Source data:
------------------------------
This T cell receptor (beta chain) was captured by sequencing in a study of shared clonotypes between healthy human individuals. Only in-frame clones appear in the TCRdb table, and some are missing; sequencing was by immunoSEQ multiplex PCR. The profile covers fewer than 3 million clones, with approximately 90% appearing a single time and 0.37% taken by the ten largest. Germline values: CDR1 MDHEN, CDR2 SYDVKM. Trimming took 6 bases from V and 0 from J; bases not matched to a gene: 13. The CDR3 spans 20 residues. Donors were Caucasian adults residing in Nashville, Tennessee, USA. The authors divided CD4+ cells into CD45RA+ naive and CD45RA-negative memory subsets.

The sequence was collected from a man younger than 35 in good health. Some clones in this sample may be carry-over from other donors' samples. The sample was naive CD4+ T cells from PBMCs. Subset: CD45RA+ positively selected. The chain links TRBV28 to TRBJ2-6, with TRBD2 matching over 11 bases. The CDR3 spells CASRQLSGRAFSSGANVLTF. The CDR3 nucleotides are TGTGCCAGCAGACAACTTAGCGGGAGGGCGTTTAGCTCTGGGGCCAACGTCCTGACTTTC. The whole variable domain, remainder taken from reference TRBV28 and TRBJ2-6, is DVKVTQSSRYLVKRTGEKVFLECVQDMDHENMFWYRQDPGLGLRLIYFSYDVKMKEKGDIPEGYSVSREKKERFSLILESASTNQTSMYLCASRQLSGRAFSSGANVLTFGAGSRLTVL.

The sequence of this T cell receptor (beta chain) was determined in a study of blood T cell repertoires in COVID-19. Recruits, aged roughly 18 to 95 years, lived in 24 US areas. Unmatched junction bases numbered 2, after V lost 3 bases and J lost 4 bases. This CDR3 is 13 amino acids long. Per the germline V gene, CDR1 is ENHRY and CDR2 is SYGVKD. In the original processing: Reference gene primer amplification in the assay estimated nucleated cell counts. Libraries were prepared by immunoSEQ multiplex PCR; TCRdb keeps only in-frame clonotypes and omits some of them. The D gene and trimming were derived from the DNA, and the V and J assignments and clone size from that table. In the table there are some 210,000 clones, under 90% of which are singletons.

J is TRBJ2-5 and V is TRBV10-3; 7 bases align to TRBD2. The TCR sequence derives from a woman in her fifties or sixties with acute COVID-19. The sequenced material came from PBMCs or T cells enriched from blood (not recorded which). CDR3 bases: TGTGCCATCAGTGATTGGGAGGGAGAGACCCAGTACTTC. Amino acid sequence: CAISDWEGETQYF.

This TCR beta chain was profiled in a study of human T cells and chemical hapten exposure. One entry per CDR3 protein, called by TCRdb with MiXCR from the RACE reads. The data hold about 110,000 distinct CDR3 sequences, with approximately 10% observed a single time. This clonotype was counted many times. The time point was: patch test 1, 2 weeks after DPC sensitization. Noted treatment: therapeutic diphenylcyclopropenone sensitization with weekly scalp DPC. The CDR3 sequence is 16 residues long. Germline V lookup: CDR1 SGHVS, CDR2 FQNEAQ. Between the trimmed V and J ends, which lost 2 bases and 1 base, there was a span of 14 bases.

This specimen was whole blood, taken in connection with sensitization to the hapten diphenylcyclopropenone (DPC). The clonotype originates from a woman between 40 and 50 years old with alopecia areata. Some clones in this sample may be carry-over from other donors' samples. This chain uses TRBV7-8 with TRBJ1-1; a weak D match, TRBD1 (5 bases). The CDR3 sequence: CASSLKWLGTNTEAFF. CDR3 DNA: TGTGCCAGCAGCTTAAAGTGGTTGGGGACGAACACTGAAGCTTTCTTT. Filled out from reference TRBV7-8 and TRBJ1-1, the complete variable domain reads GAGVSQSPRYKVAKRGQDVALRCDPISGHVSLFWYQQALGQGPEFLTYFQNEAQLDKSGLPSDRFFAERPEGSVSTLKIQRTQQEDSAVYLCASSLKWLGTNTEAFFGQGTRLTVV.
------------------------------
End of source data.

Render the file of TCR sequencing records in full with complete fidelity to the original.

This T cell receptor (beta chain) was captured by sequencing in a study of shared clonotypes between healthy human individuals. Only in-frame clones appear in the TCRdb table, and some are missing; sequencing was by immunoSEQ multiplex PCR. The profile covers fewer than 3 million clones, with approximately 90% appearing a single time and 0.37% taken by the ten largest. Germline values: CDR1 MDHEN, CDR2 SYDVKM. Trimming took 6 bases from V and 0 from J; bases not matched to a gene: 13. The CDR3 spans 20 residues. Donors were Caucasian adults residing in Nashville, Tennessee, USA. The authors divided CD4+ cells into CD45RA+ naive and CD45RA-negative memory subsets.

The sequence was collected from a man younger than 35 in good health. Some clones in this sample may be carry-over from other donors' samples. The sample was naive CD4+ T cells from PBMCs. Subset: CD45RA+ positively selected. The chain links TRBV28 to TRBJ2-6, with TRBD2 matching over 11 bases. The CDR3 spells CASRQLSGRAFSSGANVLTF. The CDR3 nucleotides are TGTGCCAGCAGACAACTTAGCGGGAGGGCGTTTAGCTCTGGGGCCAACGTCCTGACTTTC. The whole variable domain, remainder taken from reference TRBV28 and TRBJ2-6, is DVKVTQSSRYLVKRTGEKVFLECVQDMDHENMFWYRQDPGLGLRLIYFSYDVKMKEKGDIPEGYSVSREKKERFSLILESASTNQTSMYLCASRQLSGRAFSSGANVLTFGAGSRLTVL.

The sequence of this T cell receptor (beta chain) was determined in a study of blood T cell repertoires in COVID-19. Recruits, aged roughly 18 to 95 years, lived in 24 US areas. Unmatched junction bases numbered 2, after V lost 3 bases and J lost 4 bases. This CDR3 is 13 amino acids long. Per the germline V gene, CDR1 is ENHRY and CDR2 is SYGVKD. In the original processing: Reference gene primer amplification in the assay estimated nucleated cell counts. Libraries were prepared by immunoSEQ multiplex PCR; TCRdb keeps only in-frame clonotypes and omits some of them. The D gene and trimming were derived from the DNA, and the V and J assignments and clone size from that table. In the table there are some 210,000 clones, under 90% of which are singletons.

J is TRBJ2-5 and V is TRBV10-3; 7 bases align to TRBD2. The TCR sequence derives from a woman in her fifties or sixties with acute COVID-19. The sequenced material came from PBMCs or T cells enriched from blood (not recorded which). CDR3 bases: TGTGCCATCAGTGATTGGGAGGGAGAGACCCAGTACTTC. Amino acid sequence: CAISDWEGETQYF.

This TCR beta chain was profiled in a study of human T cells and chemical hapten exposure. One entry per CDR3 protein, called by TCRdb with MiXCR from the RACE reads. The data hold about 110,000 distinct CDR3 sequences, with approximately 10% observed a single time. This clonotype was counted many times. The time point was: patch test 1, 2 weeks after DPC sensitization. Noted treatment: therapeutic diphenylcyclopropenone sensitization with weekly scalp DPC. The CDR3 sequence is 16 residues long. Germline V lookup: CDR1 SGHVS, CDR2 FQNEAQ. Between the trimmed V and J ends, which lost 2 bases and 1 base, there was a span of 14 bases.

This specimen was whole blood, taken in connection with sensitization to the hapten diphenylcyclopropenone (DPC). The clonotype originates from a woman between 40 and 50 years old with alopecia areata. Some clones in this sample may be carry-over from other donors' samples. This chain uses TRBV7-8 with TRBJ1-1; a weak D match, TRBD1 (5 bases). The CDR3 sequence: CASSLKWLGTNTEAFF. CDR3 DNA: TGTGCCAGCAGCTTAAAGTGGTTGGGGACGAACACTGAAGCTTTCTTT. Filled out from reference TRBV7-8 and TRBJ1-1, the complete variable domain reads GAGVSQSPRYKVAKRGQDVALRCDPISGHVSLFWYQQALGQGPEFLTYFQNEAQLDKSGLPSDRFFAERPEGSVSTLKIQRTQQEDSAVYLCASSLKWLGTNTEAFFGQGTRLTVV.